- Amount of the support
- Need of the person receiving the support
- Ability to pay of the person paying the support
- The property distribution
As a general rule, the longer the marriage the longer the length of support. Part of the thinking behind this is that the longer the marriage, the more joint decisions made during the marriage contribute to the current need for alimony.
The amount of support can also be a factor to the extent that in some cases a court might award a smaller amount for a longer period of time or a larger amount for a shorter period of time.
Need and ability to pay are not questions with easy answers. Make sure you talk to a Seattle alimony law firm about how these might work out given your unique circumstances.
Need in part may look at the person’s potential for becoming self- supporting. This might ask questions like whether a period of school or training is needed, or how long it may take to find reasonable work, or how long it may take to advance in a career.
For long term or permanent alimony to be awarded, generally there would not a reasonable expectation of the spouse ever being able to earn an income, such as where there is a health issue or disability that would preclude employment.
Expected ability to pay may also change over time, so that could affect the length of the alimony. For example, if the paying spouse is expected to retire at a particular point, then they may lose the ability to pay support after that date, which may need to be calculated into the length of the support.
In Washington there is no specific calculation for determining the amount of alimony the court should award. Again, the court looks instead at a variety of factors including need and ability to pay.
On the upper end, one approach we have seen is for the court to simply equalize the total income available to both parties. So if one spouse can make $10,000 per month and the other spouse can make $4000 per month, then you could see an award of $3000 per month to leave each party with a total of $7000 per month total income.
Another approach is to look at a “reasonable” budget for the spouse needing support and award enough to get them to that point (without leaving the paying spouse with less). So if we had the two spouses again making $10,000 and $4,000, maybe the court would determine that the receiving spouse is falling short of meeting expenses by $2000, and so award alimony of $2000 per month.
Another consideration is looking at the degree to which one spouse has sacrificed earning potential to serve community purposes, such as maintaining the home to support the career of the higher earning spouse.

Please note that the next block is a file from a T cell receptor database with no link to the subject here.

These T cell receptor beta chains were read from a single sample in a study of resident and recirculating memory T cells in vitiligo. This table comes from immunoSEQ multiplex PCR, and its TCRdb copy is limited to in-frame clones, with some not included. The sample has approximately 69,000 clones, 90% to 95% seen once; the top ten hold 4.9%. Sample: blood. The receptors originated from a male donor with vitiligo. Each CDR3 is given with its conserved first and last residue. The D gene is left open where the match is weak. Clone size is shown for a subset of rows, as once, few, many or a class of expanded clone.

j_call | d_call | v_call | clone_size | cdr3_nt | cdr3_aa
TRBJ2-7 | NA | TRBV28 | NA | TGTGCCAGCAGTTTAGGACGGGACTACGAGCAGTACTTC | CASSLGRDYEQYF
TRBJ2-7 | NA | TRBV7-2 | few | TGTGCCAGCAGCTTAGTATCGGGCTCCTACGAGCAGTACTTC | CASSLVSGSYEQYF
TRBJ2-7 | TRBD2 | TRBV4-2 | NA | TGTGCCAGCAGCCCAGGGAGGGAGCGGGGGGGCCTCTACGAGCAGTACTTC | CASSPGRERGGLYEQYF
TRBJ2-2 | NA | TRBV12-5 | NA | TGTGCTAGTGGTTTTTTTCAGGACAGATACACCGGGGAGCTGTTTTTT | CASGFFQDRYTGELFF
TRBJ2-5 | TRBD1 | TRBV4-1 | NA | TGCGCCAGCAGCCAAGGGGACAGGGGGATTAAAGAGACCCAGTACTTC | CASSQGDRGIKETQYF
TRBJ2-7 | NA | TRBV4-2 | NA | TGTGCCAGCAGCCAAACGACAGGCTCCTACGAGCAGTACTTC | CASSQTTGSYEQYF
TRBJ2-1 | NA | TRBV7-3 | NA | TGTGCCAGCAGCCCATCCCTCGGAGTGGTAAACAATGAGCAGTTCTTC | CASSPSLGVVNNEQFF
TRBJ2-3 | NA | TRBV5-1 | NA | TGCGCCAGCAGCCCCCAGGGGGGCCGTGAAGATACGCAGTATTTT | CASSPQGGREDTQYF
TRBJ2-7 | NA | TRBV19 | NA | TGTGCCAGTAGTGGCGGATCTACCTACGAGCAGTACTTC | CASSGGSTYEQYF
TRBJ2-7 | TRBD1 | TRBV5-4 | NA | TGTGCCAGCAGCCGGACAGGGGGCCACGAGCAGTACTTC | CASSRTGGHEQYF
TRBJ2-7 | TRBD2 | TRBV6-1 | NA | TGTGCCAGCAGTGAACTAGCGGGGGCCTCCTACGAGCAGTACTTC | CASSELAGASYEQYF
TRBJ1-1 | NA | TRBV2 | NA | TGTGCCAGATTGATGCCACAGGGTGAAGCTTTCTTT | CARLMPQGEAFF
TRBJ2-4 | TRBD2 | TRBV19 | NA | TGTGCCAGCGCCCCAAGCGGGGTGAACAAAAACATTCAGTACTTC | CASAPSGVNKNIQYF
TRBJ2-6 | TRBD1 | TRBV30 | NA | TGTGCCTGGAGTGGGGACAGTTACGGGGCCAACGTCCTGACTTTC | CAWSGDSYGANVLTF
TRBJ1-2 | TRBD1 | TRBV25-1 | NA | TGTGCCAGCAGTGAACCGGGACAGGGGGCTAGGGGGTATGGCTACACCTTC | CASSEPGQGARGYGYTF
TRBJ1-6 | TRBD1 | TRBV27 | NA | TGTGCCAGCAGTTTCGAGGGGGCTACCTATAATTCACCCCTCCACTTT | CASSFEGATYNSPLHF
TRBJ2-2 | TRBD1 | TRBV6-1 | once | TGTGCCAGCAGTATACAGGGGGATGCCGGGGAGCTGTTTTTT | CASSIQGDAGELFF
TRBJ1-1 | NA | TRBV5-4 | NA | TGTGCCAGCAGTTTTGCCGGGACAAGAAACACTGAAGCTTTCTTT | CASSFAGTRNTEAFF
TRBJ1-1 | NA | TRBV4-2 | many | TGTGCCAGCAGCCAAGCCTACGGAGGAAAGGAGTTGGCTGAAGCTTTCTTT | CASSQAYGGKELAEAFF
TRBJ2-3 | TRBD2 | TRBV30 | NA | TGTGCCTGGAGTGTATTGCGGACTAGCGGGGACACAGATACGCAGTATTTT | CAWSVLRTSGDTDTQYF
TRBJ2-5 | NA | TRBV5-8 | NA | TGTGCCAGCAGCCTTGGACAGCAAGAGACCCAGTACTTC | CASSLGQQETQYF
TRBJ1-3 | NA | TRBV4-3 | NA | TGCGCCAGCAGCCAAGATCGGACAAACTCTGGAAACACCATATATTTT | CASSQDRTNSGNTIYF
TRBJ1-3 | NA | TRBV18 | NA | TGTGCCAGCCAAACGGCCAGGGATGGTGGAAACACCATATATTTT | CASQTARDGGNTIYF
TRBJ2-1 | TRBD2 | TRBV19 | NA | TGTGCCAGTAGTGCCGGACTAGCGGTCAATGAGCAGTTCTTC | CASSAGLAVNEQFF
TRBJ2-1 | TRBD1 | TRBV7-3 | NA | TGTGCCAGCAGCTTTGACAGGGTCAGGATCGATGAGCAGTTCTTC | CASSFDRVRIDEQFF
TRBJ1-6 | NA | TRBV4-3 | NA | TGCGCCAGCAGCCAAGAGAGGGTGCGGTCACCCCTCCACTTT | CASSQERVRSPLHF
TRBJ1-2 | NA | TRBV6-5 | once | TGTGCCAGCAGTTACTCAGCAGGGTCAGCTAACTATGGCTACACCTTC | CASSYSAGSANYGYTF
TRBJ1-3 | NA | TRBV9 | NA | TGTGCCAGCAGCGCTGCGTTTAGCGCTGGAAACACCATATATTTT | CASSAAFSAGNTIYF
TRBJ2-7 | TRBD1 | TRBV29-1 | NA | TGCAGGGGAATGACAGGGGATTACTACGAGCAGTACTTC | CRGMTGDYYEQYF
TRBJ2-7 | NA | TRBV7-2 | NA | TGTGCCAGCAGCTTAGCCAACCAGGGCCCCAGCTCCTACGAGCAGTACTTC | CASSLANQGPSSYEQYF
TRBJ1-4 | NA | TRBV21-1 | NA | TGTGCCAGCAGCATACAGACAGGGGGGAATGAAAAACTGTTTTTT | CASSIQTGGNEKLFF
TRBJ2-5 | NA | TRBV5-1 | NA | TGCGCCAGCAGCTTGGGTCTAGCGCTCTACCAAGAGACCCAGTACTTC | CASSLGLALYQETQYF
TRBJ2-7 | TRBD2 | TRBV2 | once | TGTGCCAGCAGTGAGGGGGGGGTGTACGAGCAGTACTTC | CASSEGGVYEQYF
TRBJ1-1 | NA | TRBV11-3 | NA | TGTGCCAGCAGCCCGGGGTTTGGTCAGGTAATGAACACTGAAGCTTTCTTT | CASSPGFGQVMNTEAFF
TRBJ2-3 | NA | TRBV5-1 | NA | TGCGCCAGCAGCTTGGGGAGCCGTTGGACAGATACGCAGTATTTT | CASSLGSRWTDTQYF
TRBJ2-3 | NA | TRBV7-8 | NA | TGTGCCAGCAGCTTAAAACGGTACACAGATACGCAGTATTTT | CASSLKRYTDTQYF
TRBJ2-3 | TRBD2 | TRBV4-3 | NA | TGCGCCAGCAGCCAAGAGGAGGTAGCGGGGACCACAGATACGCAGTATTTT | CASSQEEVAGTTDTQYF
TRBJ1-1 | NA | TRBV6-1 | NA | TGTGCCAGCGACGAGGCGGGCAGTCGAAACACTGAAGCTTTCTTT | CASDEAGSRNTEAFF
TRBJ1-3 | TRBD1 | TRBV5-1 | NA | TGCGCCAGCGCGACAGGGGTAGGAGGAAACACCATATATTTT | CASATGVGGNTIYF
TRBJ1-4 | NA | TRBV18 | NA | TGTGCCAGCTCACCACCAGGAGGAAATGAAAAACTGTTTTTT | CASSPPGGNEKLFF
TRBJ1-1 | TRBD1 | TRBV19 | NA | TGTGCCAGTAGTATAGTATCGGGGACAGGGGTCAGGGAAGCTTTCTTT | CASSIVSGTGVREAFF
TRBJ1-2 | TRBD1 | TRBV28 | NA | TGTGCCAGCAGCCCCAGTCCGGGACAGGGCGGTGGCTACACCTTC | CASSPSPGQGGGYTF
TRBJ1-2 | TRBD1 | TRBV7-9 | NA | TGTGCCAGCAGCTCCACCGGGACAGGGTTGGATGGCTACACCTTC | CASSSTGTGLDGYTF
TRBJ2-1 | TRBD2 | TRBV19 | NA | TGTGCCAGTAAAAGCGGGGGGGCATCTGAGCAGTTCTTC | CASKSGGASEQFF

Often the final result is some combination of the above approaches, as well as consideration of other factors such as the length of the marriage. Talk to a Seattle alimony law firm about what factors might be most important in your situation.
Once the marriage ends, you are expected to do what you can to support yourself. The purpose of alimony is really to make up the difference between what you can reasonably do for your self and what you need to meet your reasonable expenses.
It may well be that you will need higher support while going back to school to train for a career that will help you become more self-supporting.
While there might be exceptional circumstances, the short answer is no. The reason is that it generally takes more money to support two households than one. At most the court might equalize the living standards of both parties, but that would probably mean both living at a standard below what they enjoyed when together.
Palimony basically refers to alimony for unmarried partners. In Washington we do not have any law that provides for palimony. Even when the court finds the existence of a Committed Intimate Relationship, which allows the court to apply community principles to divide property and debt between the partners, there is no provision for palimony.
The only way I am aware of that palimony might be awarded in Washington is where the parties have a cohabitation contract that specifically provides for it.
In some cases alimony may terminate automatically upon remarriage.
In any event, if there is a new marriage, or a cohabitation relationship, the degree to which the new partner helps meet financial need, this might be taken into account in any action that is filed to modify alimony.
Absent an agreement otherwise, alimony is modifiable. However, the courts tend to be reluctant to modify it except for a change in circumstances that could not have been anticipated at the time of the divorce.
Thus, a change of income from a promotion or change of job is unlikely to be sufficient. On the other hand, a change in ability to work which substantially changes income potential, such as a new health problem or disability, might be enough.